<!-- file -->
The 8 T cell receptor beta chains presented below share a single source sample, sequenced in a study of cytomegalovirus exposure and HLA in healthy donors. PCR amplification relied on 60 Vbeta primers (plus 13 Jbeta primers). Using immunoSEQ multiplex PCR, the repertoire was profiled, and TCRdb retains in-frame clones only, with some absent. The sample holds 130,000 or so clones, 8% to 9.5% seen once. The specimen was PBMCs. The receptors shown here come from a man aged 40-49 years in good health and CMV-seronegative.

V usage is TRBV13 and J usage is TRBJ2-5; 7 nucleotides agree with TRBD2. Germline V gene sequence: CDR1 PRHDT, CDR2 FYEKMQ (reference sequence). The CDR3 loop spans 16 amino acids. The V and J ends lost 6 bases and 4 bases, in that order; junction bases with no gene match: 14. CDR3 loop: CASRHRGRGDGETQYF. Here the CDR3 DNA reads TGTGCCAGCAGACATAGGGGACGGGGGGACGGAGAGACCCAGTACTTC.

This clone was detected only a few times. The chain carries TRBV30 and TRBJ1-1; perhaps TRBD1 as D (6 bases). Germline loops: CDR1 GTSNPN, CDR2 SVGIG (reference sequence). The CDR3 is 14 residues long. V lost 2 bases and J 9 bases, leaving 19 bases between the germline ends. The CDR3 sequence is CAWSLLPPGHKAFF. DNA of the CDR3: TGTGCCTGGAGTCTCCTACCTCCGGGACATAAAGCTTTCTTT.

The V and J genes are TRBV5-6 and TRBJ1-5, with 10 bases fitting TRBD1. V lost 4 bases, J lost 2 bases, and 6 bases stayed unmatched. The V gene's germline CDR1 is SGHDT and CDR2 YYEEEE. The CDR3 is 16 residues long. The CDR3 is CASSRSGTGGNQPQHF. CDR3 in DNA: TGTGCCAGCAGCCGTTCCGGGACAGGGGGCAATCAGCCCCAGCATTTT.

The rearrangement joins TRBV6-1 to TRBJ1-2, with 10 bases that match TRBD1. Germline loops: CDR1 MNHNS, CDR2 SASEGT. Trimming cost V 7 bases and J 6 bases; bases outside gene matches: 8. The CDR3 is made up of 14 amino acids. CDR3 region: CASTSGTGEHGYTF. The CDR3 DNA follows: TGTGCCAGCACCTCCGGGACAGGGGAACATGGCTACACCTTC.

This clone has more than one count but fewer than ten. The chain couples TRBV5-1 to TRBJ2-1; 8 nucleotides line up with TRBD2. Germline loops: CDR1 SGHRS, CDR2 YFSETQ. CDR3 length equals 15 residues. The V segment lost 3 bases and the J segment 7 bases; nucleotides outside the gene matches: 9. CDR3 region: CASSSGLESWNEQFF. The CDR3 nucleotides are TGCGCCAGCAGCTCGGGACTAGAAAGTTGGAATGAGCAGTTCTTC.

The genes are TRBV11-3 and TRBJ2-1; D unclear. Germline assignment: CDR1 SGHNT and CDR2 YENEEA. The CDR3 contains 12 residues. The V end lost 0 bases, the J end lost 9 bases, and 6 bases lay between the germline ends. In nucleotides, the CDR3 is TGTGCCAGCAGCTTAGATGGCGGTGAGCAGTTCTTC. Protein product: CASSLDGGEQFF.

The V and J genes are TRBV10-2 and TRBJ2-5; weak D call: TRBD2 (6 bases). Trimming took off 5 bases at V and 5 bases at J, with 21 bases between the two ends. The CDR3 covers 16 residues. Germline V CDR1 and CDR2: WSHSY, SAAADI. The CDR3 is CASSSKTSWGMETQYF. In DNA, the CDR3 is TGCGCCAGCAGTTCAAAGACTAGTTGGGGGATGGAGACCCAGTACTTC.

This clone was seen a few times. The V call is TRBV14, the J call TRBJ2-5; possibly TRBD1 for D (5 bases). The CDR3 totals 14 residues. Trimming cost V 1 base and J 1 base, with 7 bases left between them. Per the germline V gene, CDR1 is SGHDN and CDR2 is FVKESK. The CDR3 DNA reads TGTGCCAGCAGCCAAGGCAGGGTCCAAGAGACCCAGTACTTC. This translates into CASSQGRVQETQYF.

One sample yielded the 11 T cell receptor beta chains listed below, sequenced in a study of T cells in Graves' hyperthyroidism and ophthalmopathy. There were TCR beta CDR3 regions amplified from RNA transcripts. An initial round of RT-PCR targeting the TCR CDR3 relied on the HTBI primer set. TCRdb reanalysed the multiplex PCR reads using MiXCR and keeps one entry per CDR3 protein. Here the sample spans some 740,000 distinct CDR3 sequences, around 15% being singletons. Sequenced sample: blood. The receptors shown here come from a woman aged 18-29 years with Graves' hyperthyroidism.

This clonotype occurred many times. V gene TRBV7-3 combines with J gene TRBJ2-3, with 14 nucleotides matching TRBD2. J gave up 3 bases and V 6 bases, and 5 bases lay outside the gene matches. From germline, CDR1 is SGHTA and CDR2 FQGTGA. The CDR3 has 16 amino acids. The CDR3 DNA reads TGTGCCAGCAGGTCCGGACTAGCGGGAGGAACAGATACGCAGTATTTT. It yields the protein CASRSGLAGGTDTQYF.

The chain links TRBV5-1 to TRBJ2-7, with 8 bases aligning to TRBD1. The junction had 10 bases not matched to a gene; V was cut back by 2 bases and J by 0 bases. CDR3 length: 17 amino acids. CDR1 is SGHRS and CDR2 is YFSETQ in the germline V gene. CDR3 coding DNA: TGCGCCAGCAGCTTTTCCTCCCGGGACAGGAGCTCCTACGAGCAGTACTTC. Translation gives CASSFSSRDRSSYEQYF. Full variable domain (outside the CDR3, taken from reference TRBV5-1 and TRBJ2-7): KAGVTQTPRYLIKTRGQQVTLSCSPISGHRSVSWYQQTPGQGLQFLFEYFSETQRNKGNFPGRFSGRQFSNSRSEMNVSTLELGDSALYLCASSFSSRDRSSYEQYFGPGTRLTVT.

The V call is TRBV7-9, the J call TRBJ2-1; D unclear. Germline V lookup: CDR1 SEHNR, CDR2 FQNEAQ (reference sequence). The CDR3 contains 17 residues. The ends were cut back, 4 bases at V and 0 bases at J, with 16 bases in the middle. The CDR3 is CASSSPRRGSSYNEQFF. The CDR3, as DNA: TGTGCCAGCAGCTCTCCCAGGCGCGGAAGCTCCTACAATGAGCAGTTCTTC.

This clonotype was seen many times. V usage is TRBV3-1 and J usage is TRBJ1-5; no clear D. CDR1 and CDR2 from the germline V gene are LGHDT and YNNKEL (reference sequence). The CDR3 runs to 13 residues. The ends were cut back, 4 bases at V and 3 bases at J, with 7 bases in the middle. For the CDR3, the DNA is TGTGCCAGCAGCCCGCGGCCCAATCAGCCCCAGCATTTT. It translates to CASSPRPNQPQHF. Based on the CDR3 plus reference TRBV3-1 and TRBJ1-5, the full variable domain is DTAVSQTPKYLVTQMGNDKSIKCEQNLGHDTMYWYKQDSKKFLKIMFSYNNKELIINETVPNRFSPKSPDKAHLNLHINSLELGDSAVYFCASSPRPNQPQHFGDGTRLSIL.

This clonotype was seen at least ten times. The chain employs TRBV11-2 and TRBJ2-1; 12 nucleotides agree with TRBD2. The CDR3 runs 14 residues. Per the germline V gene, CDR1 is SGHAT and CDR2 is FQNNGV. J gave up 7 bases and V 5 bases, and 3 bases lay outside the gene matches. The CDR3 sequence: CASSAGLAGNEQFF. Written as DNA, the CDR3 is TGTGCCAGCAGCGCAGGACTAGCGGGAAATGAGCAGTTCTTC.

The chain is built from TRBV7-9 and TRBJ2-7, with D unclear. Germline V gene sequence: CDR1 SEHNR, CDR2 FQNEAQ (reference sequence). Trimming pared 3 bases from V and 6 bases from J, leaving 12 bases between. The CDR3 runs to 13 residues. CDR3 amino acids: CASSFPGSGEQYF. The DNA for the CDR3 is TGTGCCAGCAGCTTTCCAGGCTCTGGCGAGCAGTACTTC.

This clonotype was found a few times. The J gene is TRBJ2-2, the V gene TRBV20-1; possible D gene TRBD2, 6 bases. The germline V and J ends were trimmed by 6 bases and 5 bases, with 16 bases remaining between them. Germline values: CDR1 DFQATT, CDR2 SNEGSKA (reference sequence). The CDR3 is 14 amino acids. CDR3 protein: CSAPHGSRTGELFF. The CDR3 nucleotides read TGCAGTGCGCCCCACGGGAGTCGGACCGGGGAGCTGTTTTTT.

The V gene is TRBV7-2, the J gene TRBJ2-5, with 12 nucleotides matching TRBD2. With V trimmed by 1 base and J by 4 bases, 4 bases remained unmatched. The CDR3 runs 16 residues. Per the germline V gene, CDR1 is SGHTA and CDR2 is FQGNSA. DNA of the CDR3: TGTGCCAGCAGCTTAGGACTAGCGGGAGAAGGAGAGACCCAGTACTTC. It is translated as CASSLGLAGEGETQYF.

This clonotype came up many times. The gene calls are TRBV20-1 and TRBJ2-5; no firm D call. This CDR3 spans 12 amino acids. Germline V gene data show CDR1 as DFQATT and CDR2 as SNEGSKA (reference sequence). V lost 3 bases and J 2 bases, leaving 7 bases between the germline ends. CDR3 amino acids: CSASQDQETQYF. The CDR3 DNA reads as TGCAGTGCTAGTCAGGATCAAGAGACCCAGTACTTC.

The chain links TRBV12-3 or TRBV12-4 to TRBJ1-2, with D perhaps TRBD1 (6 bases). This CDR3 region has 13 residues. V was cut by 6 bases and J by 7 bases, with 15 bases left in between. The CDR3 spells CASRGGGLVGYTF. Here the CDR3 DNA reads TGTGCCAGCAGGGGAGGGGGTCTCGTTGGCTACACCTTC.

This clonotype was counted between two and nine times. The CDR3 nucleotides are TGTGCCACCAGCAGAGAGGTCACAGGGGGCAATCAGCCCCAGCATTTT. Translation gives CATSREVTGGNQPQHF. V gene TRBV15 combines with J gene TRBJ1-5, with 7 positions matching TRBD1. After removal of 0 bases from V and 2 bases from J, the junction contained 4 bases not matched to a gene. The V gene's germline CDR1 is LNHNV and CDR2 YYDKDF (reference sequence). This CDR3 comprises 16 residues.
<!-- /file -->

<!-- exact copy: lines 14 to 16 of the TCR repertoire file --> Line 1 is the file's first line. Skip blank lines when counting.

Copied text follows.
This clonotype was seen many times. V usage is TRBV3-1 and J usage is TRBJ1-5; no clear D. CDR1 and CDR2 from the germline V gene are LGHDT and YNNKEL (reference sequence). The CDR3 runs to 13 residues. The ends were cut back, 4 bases at V and 3 bases at J, with 7 bases in the middle. For the CDR3, the DNA is TGTGCCAGCAGCCCGCGGCCCAATCAGCCCCAGCATTTT. It translates to CASSPRPNQPQHF. Based on the CDR3 plus reference TRBV3-1 and TRBJ1-5, the full variable domain is DTAVSQTPKYLVTQMGNDKSIKCEQNLGHDTMYWYKQDSKKFLKIMFSYNNKELIINETVPNRFSPKSPDKAHLNLHINSLELGDSAVYFCASSPRPNQPQHFGDGTRLSIL.

This clonotype was seen at least ten times. The chain employs TRBV11-2 and TRBJ2-1; 12 nucleotides agree with TRBD2. The CDR3 runs 14 residues. Per the germline V gene, CDR1 is SGHAT and CDR2 is FQNNGV. J gave up 7 bases and V 5 bases, and 3 bases lay outside the gene matches. The CDR3 sequence: CASSAGLAGNEQFF. Written as DNA, the CDR3 is TGTGCCAGCAGCGCAGGACTAGCGGGAAATGAGCAGTTCTTC.

The chain is built from TRBV7-9 and TRBJ2-7, with D unclear. Germline V gene sequence: CDR1 SEHNR, CDR2 FQNEAQ (reference sequence). Trimming pared 3 bases from V and 6 bases from J, leaving 12 bases between. The CDR3 runs to 13 residues. CDR3 amino acids: CASSFPGSGEQYF. The DNA for the CDR3 is TGTGCCAGCAGCTTTCCAGGCTCTGGCGAGCAGTACTTC.